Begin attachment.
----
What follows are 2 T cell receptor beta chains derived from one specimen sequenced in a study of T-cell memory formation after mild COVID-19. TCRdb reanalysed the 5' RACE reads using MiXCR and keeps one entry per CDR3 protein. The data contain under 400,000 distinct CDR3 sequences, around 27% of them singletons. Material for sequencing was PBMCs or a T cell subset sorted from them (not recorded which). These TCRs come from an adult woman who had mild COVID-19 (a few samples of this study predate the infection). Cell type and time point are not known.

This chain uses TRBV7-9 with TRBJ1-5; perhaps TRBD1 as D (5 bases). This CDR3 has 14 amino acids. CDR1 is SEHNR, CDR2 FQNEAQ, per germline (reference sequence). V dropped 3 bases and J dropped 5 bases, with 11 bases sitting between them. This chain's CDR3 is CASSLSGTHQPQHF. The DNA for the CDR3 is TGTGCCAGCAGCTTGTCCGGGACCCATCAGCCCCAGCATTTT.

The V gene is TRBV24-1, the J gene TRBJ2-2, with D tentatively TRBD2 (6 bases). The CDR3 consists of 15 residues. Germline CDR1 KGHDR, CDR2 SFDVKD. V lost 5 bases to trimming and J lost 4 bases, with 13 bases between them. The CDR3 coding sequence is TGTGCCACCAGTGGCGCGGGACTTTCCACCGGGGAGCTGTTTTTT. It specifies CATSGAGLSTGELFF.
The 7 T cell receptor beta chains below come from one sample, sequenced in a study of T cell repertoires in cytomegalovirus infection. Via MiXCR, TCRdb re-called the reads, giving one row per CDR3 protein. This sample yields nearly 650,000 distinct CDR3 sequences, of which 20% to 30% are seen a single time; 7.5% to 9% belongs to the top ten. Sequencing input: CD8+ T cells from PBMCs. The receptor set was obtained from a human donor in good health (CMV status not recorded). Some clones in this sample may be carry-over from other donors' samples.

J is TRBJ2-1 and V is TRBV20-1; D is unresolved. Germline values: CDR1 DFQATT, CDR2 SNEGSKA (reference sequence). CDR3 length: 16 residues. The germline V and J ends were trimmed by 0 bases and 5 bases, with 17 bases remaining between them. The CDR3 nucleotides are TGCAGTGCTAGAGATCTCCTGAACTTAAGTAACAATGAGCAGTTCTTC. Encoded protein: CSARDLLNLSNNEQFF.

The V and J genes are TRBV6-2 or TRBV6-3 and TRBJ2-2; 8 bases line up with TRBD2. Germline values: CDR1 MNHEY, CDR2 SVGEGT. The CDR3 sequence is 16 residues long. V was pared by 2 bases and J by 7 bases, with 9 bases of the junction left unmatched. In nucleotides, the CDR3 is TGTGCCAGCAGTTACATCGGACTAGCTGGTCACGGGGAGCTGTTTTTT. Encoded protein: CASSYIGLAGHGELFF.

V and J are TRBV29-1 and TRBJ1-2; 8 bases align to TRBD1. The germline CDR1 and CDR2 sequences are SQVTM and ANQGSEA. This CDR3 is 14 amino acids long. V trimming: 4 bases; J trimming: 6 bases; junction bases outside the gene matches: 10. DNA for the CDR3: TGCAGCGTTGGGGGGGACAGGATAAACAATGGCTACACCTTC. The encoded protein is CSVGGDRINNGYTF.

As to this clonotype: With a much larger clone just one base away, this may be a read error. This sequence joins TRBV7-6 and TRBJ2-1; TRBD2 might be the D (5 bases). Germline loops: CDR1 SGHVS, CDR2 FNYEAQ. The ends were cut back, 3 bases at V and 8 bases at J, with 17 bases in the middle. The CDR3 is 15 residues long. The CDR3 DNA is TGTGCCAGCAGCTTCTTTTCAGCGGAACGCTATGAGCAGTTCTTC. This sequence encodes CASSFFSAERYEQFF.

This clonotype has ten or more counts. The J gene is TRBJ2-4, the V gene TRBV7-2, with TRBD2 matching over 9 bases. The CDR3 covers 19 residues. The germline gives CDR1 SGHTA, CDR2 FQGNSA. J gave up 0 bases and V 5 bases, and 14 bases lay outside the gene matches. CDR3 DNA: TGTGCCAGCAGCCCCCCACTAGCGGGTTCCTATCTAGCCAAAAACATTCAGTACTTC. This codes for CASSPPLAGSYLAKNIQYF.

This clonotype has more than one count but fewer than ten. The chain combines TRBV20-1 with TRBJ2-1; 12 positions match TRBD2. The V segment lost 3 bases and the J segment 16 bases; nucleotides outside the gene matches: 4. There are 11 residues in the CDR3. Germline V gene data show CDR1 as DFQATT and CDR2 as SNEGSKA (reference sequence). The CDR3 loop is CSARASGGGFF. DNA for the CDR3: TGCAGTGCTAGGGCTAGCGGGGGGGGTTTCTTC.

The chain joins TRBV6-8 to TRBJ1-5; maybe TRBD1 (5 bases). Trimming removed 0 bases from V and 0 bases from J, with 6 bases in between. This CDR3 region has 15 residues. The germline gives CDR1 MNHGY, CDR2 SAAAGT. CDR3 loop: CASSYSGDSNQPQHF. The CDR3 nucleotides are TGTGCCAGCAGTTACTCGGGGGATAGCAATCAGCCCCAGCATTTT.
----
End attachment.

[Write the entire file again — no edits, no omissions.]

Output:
What follows are 2 T cell receptor beta chains derived from one specimen sequenced in a study of T-cell memory formation after mild COVID-19. TCRdb reanalysed the 5' RACE reads using MiXCR and keeps one entry per CDR3 protein. The data contain under 400,000 distinct CDR3 sequences, around 27% of them singletons. Material for sequencing was PBMCs or a T cell subset sorted from them (not recorded which). These TCRs come from an adult woman who had mild COVID-19 (a few samples of this study predate the infection). Cell type and time point are not known.

This chain uses TRBV7-9 with TRBJ1-5; perhaps TRBD1 as D (5 bases). This CDR3 has 14 amino acids. CDR1 is SEHNR, CDR2 FQNEAQ, per germline (reference sequence). V dropped 3 bases and J dropped 5 bases, with 11 bases sitting between them. This chain's CDR3 is CASSLSGTHQPQHF. The DNA for the CDR3 is TGTGCCAGCAGCTTGTCCGGGACCCATCAGCCCCAGCATTTT.

The V gene is TRBV24-1, the J gene TRBJ2-2, with D tentatively TRBD2 (6 bases). The CDR3 consists of 15 residues. Germline CDR1 KGHDR, CDR2 SFDVKD. V lost 5 bases to trimming and J lost 4 bases, with 13 bases between them. The CDR3 coding sequence is TGTGCCACCAGTGGCGCGGGACTTTCCACCGGGGAGCTGTTTTTT. It specifies CATSGAGLSTGELFF.
The 7 T cell receptor beta chains below come from one sample, sequenced in a study of T cell repertoires in cytomegalovirus infection. Via MiXCR, TCRdb re-called the reads, giving one row per CDR3 protein. This sample yields nearly 650,000 distinct CDR3 sequences, of which 20% to 30% are seen a single time; 7.5% to 9% belongs to the top ten. Sequencing input: CD8+ T cells from PBMCs. The receptor set was obtained from a human donor in good health (CMV status not recorded). Some clones in this sample may be carry-over from other donors' samples.

J is TRBJ2-1 and V is TRBV20-1; D is unresolved. Germline values: CDR1 DFQATT, CDR2 SNEGSKA (reference sequence). CDR3 length: 16 residues. The germline V and J ends were trimmed by 0 bases and 5 bases, with 17 bases remaining between them. The CDR3 nucleotides are TGCAGTGCTAGAGATCTCCTGAACTTAAGTAACAATGAGCAGTTCTTC. Encoded protein: CSARDLLNLSNNEQFF.

The V and J genes are TRBV6-2 or TRBV6-3 and TRBJ2-2; 8 bases line up with TRBD2. Germline values: CDR1 MNHEY, CDR2 SVGEGT. The CDR3 sequence is 16 residues long. V was pared by 2 bases and J by 7 bases, with 9 bases of the junction left unmatched. In nucleotides, the CDR3 is TGTGCCAGCAGTTACATCGGACTAGCTGGTCACGGGGAGCTGTTTTTT. Encoded protein: CASSYIGLAGHGELFF.

V and J are TRBV29-1 and TRBJ1-2; 8 bases align to TRBD1. The germline CDR1 and CDR2 sequences are SQVTM and ANQGSEA. This CDR3 is 14 amino acids long. V trimming: 4 bases; J trimming: 6 bases; junction bases outside the gene matches: 10. DNA for the CDR3: TGCAGCGTTGGGGGGGACAGGATAAACAATGGCTACACCTTC. The encoded protein is CSVGGDRINNGYTF.

As to this clonotype: With a much larger clone just one base away, this may be a read error. This sequence joins TRBV7-6 and TRBJ2-1; TRBD2 might be the D (5 bases). Germline loops: CDR1 SGHVS, CDR2 FNYEAQ. The ends were cut back, 3 bases at V and 8 bases at J, with 17 bases in the middle. The CDR3 is 15 residues long. The CDR3 DNA is TGTGCCAGCAGCTTCTTTTCAGCGGAACGCTATGAGCAGTTCTTC. This sequence encodes CASSFFSAERYEQFF.

This clonotype has ten or more counts. The J gene is TRBJ2-4, the V gene TRBV7-2, with TRBD2 matching over 9 bases. The CDR3 covers 19 residues. The germline gives CDR1 SGHTA, CDR2 FQGNSA. J gave up 0 bases and V 5 bases, and 14 bases lay outside the gene matches. CDR3 DNA: TGTGCCAGCAGCCCCCCACTAGCGGGTTCCTATCTAGCCAAAAACATTCAGTACTTC. This codes for CASSPPLAGSYLAKNIQYF.

This clonotype has more than one count but fewer than ten. The chain combines TRBV20-1 with TRBJ2-1; 12 positions match TRBD2. The V segment lost 3 bases and the J segment 16 bases; nucleotides outside the gene matches: 4. There are 11 residues in the CDR3. Germline V gene data show CDR1 as DFQATT and CDR2 as SNEGSKA (reference sequence). The CDR3 loop is CSARASGGGFF. DNA for the CDR3: TGCAGTGCTAGGGCTAGCGGGGGGGGTTTCTTC.

The chain joins TRBV6-8 to TRBJ1-5; maybe TRBD1 (5 bases). Trimming removed 0 bases from V and 0 bases from J, with 6 bases in between. This CDR3 region has 15 residues. The germline gives CDR1 MNHGY, CDR2 SAAAGT. CDR3 loop: CASSYSGDSNQPQHF. The CDR3 nucleotides are TGTGCCAGCAGTTACTCGGGGGATAGCAATCAGCCCCAGCATTTT.